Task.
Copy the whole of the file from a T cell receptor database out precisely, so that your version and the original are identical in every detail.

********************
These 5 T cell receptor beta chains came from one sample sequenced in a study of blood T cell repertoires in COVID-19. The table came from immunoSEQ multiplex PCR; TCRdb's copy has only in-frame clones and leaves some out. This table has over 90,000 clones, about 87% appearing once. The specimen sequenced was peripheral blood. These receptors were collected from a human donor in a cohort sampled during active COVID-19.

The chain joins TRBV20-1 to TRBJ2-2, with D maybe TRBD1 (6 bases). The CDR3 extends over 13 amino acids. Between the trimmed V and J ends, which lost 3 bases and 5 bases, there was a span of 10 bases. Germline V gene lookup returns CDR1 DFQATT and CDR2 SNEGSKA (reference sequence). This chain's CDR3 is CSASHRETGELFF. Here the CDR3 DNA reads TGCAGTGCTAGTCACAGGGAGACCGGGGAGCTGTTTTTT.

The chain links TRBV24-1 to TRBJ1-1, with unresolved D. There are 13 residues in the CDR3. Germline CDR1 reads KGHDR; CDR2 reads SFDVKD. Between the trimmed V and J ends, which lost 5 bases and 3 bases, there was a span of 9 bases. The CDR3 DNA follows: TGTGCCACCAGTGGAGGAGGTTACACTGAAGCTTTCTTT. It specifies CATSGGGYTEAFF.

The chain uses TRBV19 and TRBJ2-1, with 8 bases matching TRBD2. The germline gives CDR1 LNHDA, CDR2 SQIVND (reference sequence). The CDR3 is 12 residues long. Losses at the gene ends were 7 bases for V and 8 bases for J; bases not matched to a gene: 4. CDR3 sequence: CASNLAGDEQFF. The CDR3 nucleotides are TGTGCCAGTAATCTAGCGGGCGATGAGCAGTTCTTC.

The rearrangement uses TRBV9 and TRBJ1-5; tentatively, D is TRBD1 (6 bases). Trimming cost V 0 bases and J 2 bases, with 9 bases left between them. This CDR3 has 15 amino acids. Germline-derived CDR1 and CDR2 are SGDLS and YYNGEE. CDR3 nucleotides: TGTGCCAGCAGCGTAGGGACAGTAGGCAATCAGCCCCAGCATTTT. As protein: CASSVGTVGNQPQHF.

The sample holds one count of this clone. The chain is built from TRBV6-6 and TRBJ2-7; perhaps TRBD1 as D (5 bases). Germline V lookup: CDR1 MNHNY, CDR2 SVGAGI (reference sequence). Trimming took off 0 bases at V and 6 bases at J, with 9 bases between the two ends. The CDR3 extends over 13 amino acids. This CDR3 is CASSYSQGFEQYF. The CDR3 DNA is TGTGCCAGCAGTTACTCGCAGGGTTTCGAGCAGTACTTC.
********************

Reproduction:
These 5 T cell receptor beta chains came from one sample sequenced in a study of blood T cell repertoires in COVID-19. The table came from immunoSEQ multiplex PCR; TCRdb's copy has only in-frame clones and leaves some out. This table has over 90,000 clones, about 87% appearing once. The specimen sequenced was peripheral blood. These receptors were collected from a human donor in a cohort sampled during active COVID-19.

The chain joins TRBV20-1 to TRBJ2-2, with D maybe TRBD1 (6 bases). The CDR3 extends over 13 amino acids. Between the trimmed V and J ends, which lost 3 bases and 5 bases, there was a span of 10 bases. Germline V gene lookup returns CDR1 DFQATT and CDR2 SNEGSKA (reference sequence). This chain's CDR3 is CSASHRETGELFF. Here the CDR3 DNA reads TGCAGTGCTAGTCACAGGGAGACCGGGGAGCTGTTTTTT.

The chain links TRBV24-1 to TRBJ1-1, with unresolved D. There are 13 residues in the CDR3. Germline CDR1 reads KGHDR; CDR2 reads SFDVKD. Between the trimmed V and J ends, which lost 5 bases and 3 bases, there was a span of 9 bases. The CDR3 DNA follows: TGTGCCACCAGTGGAGGAGGTTACACTGAAGCTTTCTTT. It specifies CATSGGGYTEAFF.

The chain uses TRBV19 and TRBJ2-1, with 8 bases matching TRBD2. The germline gives CDR1 LNHDA, CDR2 SQIVND (reference sequence). The CDR3 is 12 residues long. Losses at the gene ends were 7 bases for V and 8 bases for J; bases not matched to a gene: 4. CDR3 sequence: CASNLAGDEQFF. The CDR3 nucleotides are TGTGCCAGTAATCTAGCGGGCGATGAGCAGTTCTTC.

The rearrangement uses TRBV9 and TRBJ1-5; tentatively, D is TRBD1 (6 bases). Trimming cost V 0 bases and J 2 bases, with 9 bases left between them. This CDR3 has 15 amino acids. Germline-derived CDR1 and CDR2 are SGDLS and YYNGEE. CDR3 nucleotides: TGTGCCAGCAGCGTAGGGACAGTAGGCAATCAGCCCCAGCATTTT. As protein: CASSVGTVGNQPQHF.

The sample holds one count of this clone. The chain is built from TRBV6-6 and TRBJ2-7; perhaps TRBD1 as D (5 bases). Germline V lookup: CDR1 MNHNY, CDR2 SVGAGI (reference sequence). Trimming took off 0 bases at V and 6 bases at J, with 9 bases between the two ends. The CDR3 extends over 13 amino acids. This CDR3 is CASSYSQGFEQYF. The CDR3 DNA is TGTGCCAGCAGTTACTCGCAGGGTTTCGAGCAGTACTTC.